Via Left Coast Rebel, skip ahead to 2:30 for the money line. I’ll say this for the guy: He’s not one for sugar-coating. If he has to break a few constitutional eggs to make a security omelette, not only is he going to do it, he’s going to tell you that he’s doing it. Bend over — this Fourth Amendment violation won’t hurt a bit. I wonder what that’ll do to the poll numbers: As of yesterday, fully 81 percent of the public supports the use of full-body scanners at the airport, but as Nate Silver notes, that may be because relatively few people have had to endure them yet. Poll it again in a month, after “don’t touch my junk” fee-vah has had term to percolate culturally, and who knows where it’ll be.
Speaking of which, Gizmodo’s touting the fact that it’s obtained 100 images from a full-body scanner used at a courthouse in Florida showing photos of people side-by-side with their (fuzzy) X-rayed selves. Which isn’t supposed to happen, of course, per the endless assurances from the feds that the machines don’t save images they record. Two things, though. One: We already knew about this incident. That doesn’t diminish the privacy breach, but strictly from the standpoint of public awareness, everyone should already know that these things are indeed capable of exporting images. (Which makes sense: They’d want that as evidence afterwards if a suspect is apprehended.) As for the side-by-side real-life/X-ray comparisons, if you believe Napolitano — a very big if, I know — that wouldn’t happen at the airport. She’s sworn up and down that images from the full-body scanner are viewed at a remote location in the airport so that the screener observing them doesn’t see the actual passenger. In theory, at least in airports, side-by-side comparisons that identify people shouldn’t be possible. But then, in theory, the machines aren’t saving images either. Go figure.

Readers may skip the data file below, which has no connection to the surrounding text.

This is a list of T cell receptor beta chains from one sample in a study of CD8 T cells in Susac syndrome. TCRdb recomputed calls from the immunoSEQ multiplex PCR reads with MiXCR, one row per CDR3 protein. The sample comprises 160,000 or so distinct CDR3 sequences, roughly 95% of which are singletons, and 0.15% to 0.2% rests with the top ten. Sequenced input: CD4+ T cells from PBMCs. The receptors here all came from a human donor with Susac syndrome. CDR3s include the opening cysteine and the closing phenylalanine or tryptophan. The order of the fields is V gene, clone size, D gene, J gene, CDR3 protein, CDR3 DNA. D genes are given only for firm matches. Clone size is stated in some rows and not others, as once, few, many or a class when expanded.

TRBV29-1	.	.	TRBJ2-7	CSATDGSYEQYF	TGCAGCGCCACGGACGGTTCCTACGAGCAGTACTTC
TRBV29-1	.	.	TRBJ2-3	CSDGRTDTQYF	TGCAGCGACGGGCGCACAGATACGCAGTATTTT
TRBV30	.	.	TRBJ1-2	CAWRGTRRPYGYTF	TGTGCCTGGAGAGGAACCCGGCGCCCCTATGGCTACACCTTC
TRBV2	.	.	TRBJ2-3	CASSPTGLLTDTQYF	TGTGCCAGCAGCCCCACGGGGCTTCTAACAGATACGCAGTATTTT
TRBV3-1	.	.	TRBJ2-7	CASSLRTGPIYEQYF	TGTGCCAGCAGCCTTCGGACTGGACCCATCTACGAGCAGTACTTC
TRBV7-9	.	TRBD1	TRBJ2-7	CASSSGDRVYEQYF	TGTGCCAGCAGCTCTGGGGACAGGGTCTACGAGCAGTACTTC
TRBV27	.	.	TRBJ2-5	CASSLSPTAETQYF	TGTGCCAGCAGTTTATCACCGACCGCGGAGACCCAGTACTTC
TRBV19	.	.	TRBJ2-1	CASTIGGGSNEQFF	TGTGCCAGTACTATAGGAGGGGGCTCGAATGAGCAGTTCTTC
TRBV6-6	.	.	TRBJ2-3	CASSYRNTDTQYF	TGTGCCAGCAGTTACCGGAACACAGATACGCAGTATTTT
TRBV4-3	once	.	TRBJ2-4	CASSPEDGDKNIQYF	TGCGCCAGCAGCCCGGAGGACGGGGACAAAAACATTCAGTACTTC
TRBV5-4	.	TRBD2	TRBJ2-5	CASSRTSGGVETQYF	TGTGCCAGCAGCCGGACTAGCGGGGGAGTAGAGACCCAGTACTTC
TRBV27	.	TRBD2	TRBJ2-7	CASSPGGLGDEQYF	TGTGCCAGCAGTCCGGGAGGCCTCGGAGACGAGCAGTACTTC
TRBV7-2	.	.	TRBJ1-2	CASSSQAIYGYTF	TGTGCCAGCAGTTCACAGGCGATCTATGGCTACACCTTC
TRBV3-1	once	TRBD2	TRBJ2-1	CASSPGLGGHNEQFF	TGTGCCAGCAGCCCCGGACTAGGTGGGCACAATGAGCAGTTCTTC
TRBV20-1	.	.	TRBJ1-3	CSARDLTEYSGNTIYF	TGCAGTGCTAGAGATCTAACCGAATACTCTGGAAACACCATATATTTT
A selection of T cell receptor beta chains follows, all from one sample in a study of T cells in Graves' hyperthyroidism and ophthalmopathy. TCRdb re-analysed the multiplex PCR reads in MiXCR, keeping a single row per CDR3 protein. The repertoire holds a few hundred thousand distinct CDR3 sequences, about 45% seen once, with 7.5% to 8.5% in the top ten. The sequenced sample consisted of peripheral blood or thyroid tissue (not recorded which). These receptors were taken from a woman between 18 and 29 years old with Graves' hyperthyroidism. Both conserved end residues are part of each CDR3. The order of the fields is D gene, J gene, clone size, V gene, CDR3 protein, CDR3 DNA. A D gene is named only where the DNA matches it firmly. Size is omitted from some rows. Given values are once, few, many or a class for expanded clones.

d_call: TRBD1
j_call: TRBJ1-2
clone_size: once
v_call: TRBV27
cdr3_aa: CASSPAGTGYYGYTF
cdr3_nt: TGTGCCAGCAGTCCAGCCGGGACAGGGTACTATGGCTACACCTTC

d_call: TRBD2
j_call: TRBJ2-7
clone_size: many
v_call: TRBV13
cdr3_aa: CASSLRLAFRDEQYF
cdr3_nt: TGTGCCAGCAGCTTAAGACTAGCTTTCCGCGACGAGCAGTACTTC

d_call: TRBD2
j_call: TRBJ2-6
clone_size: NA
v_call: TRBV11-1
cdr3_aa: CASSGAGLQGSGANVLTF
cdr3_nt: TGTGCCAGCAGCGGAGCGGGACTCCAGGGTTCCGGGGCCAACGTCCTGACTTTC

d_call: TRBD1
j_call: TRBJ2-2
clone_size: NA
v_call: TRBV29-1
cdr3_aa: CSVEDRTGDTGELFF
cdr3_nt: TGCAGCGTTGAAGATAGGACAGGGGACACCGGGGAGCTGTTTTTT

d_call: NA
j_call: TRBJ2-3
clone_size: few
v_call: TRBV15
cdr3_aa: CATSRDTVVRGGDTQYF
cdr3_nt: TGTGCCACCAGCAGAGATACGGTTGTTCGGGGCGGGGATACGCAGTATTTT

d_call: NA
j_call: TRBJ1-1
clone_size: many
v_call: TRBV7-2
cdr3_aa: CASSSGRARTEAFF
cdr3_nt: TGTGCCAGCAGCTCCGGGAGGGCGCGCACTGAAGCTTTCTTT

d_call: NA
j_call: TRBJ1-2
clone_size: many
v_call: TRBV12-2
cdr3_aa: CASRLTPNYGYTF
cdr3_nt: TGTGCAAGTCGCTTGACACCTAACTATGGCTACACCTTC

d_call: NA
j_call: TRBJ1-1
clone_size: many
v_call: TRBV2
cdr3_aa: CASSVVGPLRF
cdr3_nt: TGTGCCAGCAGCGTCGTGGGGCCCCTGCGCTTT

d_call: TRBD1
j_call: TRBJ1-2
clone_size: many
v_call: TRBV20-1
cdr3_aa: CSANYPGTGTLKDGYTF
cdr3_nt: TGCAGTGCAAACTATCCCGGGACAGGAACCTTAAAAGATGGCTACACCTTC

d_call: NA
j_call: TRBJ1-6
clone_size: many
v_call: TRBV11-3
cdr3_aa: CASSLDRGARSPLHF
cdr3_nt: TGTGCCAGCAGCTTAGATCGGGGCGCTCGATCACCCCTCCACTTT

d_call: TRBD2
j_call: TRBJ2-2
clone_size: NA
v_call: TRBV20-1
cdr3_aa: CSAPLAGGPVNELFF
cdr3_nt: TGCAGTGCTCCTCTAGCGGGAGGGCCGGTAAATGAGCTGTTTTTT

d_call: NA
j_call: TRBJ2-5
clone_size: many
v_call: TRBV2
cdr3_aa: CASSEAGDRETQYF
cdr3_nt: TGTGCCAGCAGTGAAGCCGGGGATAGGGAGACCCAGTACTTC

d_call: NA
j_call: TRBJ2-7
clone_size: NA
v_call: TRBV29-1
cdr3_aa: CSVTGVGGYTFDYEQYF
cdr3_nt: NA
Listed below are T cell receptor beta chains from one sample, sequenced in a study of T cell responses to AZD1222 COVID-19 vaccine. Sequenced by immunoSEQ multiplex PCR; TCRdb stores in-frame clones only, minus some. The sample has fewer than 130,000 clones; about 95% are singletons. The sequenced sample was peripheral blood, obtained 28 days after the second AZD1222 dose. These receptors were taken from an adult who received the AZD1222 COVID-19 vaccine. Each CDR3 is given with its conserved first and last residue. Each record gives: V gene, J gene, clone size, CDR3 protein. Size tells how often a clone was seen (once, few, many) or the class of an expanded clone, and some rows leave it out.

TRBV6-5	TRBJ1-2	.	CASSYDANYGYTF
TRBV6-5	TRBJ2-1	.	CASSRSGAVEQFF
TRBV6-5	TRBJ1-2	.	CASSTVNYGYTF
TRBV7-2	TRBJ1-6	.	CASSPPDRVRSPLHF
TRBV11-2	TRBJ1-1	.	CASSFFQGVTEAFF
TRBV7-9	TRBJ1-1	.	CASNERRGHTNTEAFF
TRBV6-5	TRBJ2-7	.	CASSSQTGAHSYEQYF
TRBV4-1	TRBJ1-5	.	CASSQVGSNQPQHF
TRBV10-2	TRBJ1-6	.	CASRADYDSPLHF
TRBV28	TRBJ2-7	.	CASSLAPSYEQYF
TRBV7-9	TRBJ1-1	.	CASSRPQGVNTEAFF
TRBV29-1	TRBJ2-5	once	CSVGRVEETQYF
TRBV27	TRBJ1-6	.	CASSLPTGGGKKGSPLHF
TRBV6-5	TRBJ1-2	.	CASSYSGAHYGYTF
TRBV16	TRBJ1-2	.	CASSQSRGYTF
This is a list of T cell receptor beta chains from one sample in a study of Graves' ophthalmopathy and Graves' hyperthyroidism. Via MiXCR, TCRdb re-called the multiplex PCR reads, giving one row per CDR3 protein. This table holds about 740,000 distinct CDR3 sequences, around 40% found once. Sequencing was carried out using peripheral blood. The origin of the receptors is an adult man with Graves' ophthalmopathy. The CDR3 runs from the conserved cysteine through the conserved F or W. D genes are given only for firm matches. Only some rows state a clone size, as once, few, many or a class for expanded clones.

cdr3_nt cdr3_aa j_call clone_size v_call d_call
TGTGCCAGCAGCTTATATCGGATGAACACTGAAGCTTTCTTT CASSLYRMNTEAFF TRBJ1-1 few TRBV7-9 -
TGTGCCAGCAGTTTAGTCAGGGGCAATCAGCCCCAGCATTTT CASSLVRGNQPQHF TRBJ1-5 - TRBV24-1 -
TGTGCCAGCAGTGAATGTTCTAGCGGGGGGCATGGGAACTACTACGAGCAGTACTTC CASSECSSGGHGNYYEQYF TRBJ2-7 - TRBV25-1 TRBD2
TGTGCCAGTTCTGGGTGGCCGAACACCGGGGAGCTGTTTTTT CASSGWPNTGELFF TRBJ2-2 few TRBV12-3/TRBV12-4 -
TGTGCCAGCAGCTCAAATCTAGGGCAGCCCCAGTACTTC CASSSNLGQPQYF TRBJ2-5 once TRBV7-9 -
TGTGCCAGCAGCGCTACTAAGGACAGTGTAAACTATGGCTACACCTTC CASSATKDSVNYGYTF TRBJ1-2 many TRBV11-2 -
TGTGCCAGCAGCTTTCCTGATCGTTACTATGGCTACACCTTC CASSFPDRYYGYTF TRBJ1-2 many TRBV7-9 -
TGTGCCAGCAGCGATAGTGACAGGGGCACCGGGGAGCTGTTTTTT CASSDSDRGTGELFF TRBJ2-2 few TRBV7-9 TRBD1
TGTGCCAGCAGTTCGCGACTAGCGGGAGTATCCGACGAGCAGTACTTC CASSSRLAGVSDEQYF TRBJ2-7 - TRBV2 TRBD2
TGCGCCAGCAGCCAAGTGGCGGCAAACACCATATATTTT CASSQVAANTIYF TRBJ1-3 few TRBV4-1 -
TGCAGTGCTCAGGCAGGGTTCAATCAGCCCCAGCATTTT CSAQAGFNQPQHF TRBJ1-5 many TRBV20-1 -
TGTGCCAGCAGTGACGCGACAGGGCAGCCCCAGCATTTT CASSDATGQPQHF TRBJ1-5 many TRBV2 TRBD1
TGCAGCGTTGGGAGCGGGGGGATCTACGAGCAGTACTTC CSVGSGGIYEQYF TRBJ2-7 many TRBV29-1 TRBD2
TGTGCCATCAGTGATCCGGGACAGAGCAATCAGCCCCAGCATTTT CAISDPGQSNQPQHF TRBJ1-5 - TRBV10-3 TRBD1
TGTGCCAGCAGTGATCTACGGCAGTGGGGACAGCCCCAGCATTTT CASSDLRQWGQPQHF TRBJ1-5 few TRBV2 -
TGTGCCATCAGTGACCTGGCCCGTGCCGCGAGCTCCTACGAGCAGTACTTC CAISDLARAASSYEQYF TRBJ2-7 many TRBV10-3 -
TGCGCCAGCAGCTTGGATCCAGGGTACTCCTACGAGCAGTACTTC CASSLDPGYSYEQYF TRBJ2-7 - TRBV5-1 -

Update: Elsewhere, Greenroomer Howard Portnoy explores the claims about dangerous radiation. Are these things really firing off damaging rays? Well … maybe, yeah.